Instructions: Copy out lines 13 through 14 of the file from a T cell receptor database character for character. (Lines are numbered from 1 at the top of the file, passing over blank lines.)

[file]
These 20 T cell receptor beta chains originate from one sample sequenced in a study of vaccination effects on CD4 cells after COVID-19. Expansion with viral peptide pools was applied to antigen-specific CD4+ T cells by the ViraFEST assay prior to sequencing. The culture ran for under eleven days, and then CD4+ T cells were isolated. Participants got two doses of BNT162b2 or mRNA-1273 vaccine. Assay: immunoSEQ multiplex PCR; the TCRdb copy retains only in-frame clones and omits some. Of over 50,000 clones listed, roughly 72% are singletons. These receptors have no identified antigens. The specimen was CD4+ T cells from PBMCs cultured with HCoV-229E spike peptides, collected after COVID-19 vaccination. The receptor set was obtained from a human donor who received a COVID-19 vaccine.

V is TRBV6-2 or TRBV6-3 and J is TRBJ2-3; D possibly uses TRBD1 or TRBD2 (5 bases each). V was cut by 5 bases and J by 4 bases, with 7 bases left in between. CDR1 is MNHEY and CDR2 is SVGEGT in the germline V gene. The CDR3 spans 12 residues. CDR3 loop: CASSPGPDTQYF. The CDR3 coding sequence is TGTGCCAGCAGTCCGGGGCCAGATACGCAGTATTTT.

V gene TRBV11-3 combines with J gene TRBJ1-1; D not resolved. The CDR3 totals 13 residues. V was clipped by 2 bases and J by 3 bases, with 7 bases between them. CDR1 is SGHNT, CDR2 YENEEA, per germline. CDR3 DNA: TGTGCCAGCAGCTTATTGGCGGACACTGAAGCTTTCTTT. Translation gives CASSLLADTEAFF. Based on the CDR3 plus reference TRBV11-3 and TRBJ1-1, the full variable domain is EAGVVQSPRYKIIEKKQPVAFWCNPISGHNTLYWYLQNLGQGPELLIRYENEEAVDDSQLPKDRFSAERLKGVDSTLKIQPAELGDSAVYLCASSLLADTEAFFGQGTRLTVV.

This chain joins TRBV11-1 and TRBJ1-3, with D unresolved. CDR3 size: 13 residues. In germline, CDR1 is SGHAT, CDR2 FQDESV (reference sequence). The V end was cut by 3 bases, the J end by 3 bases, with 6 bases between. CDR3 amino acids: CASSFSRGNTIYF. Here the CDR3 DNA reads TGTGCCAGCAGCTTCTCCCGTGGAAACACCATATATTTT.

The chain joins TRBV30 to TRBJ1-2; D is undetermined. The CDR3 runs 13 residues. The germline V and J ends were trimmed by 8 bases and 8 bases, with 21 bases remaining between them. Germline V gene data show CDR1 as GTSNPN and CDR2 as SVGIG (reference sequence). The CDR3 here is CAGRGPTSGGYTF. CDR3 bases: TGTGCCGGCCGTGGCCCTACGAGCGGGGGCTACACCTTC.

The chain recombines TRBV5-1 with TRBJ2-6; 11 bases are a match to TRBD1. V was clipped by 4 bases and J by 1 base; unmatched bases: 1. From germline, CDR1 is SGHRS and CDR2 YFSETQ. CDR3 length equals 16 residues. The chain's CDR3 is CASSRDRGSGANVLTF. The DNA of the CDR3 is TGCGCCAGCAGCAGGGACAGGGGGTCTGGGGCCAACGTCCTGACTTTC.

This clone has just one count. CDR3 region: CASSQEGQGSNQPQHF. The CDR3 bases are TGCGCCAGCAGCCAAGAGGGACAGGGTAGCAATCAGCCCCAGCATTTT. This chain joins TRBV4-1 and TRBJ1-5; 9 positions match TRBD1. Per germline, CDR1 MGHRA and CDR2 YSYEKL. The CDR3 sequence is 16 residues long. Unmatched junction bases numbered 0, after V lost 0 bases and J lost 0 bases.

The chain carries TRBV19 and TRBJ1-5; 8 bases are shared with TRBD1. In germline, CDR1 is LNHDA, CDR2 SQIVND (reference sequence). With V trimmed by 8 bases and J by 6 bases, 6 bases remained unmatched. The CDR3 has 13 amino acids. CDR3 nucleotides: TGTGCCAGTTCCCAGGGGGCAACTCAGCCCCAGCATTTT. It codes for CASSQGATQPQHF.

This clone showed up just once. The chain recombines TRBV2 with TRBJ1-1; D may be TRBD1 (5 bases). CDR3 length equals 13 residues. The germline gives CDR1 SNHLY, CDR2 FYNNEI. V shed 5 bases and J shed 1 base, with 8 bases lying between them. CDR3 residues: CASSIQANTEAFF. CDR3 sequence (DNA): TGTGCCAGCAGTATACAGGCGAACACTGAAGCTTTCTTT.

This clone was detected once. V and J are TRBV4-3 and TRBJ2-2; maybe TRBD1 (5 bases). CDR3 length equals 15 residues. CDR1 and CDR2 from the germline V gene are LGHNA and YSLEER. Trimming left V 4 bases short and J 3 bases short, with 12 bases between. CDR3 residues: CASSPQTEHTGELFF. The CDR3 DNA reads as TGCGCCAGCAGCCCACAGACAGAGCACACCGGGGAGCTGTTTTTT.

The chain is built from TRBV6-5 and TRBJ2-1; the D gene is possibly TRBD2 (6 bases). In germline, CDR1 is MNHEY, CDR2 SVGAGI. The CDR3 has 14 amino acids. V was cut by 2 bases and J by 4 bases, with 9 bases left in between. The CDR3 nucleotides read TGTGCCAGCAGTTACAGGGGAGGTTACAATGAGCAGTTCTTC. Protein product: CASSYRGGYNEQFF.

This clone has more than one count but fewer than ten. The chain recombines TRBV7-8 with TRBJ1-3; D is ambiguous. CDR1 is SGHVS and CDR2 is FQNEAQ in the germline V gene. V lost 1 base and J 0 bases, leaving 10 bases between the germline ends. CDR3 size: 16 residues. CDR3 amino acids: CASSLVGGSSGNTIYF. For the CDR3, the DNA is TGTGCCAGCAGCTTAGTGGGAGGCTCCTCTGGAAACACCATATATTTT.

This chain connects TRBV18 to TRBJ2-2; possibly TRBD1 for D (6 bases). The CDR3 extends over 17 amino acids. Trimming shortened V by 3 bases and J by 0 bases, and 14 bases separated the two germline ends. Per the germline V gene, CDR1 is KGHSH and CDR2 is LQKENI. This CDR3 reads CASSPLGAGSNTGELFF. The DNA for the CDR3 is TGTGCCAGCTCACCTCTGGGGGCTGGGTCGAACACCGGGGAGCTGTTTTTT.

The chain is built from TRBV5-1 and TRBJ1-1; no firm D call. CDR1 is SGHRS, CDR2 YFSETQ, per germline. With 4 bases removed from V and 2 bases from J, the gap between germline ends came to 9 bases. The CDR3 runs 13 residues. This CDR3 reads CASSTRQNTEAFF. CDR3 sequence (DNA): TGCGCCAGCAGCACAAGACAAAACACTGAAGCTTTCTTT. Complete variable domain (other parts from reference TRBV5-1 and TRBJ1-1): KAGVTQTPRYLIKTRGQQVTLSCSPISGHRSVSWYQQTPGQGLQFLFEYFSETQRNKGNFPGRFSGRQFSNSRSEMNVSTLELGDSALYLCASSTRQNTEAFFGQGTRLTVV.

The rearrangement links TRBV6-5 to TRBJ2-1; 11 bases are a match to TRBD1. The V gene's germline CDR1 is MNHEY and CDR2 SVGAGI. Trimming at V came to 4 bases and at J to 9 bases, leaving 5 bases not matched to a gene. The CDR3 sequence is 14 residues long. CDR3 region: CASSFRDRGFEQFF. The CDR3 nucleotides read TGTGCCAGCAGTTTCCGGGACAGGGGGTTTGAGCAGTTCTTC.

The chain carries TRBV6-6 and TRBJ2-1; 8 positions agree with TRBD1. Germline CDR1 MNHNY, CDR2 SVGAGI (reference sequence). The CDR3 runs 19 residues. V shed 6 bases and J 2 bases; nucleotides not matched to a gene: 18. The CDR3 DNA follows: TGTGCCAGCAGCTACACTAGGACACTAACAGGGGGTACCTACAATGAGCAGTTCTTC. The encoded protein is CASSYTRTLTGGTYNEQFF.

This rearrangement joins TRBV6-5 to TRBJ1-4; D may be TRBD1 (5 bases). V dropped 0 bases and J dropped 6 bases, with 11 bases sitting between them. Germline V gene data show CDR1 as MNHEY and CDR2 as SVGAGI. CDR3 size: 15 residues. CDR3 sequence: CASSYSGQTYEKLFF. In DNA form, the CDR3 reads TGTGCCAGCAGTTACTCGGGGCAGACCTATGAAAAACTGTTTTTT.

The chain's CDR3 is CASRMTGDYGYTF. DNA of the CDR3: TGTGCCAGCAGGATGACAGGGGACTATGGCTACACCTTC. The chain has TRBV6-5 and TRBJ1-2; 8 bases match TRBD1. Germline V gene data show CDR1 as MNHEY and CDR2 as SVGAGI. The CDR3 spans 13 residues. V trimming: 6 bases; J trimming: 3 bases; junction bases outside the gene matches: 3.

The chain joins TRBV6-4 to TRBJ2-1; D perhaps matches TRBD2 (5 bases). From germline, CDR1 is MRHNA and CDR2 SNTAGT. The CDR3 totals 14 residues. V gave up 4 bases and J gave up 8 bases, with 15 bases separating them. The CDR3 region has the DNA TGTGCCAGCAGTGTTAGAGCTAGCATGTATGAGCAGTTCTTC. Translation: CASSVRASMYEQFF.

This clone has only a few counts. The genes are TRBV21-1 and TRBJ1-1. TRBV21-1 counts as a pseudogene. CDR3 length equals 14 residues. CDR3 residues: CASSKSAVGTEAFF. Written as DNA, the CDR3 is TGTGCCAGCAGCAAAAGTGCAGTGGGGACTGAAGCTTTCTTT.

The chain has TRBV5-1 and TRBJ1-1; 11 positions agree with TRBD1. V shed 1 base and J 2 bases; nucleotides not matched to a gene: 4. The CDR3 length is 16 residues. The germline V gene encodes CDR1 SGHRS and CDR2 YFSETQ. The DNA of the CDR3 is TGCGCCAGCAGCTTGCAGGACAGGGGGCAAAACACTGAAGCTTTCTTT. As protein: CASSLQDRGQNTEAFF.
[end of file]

This chain connects TRBV18 to TRBJ2-2; possibly TRBD1 for D (6 bases). The CDR3 extends over 17 amino acids. Trimming shortened V by 3 bases and J by 0 bases, and 14 bases separated the two germline ends. Per the germline V gene, CDR1 is KGHSH and CDR2 is LQKENI. This CDR3 reads CASSPLGAGSNTGELFF. The DNA for the CDR3 is TGTGCCAGCTCACCTCTGGGGGCTGGGTCGAACACCGGGGAGCTGTTTTTT.

The chain is built from TRBV5-1 and TRBJ1-1; no firm D call. CDR1 is SGHRS, CDR2 YFSETQ, per germline. With 4 bases removed from V and 2 bases from J, the gap between germline ends came to 9 bases. The CDR3 runs 13 residues. This CDR3 reads CASSTRQNTEAFF. CDR3 sequence (DNA): TGCGCCAGCAGCACAAGACAAAACACTGAAGCTTTCTTT. Complete variable domain (other parts from reference TRBV5-1 and TRBJ1-1): KAGVTQTPRYLIKTRGQQVTLSCSPISGHRSVSWYQQTPGQGLQFLFEYFSETQRNKGNFPGRFSGRQFSNSRSEMNVSTLELGDSALYLCASSTRQNTEAFFGQGTRLTVV.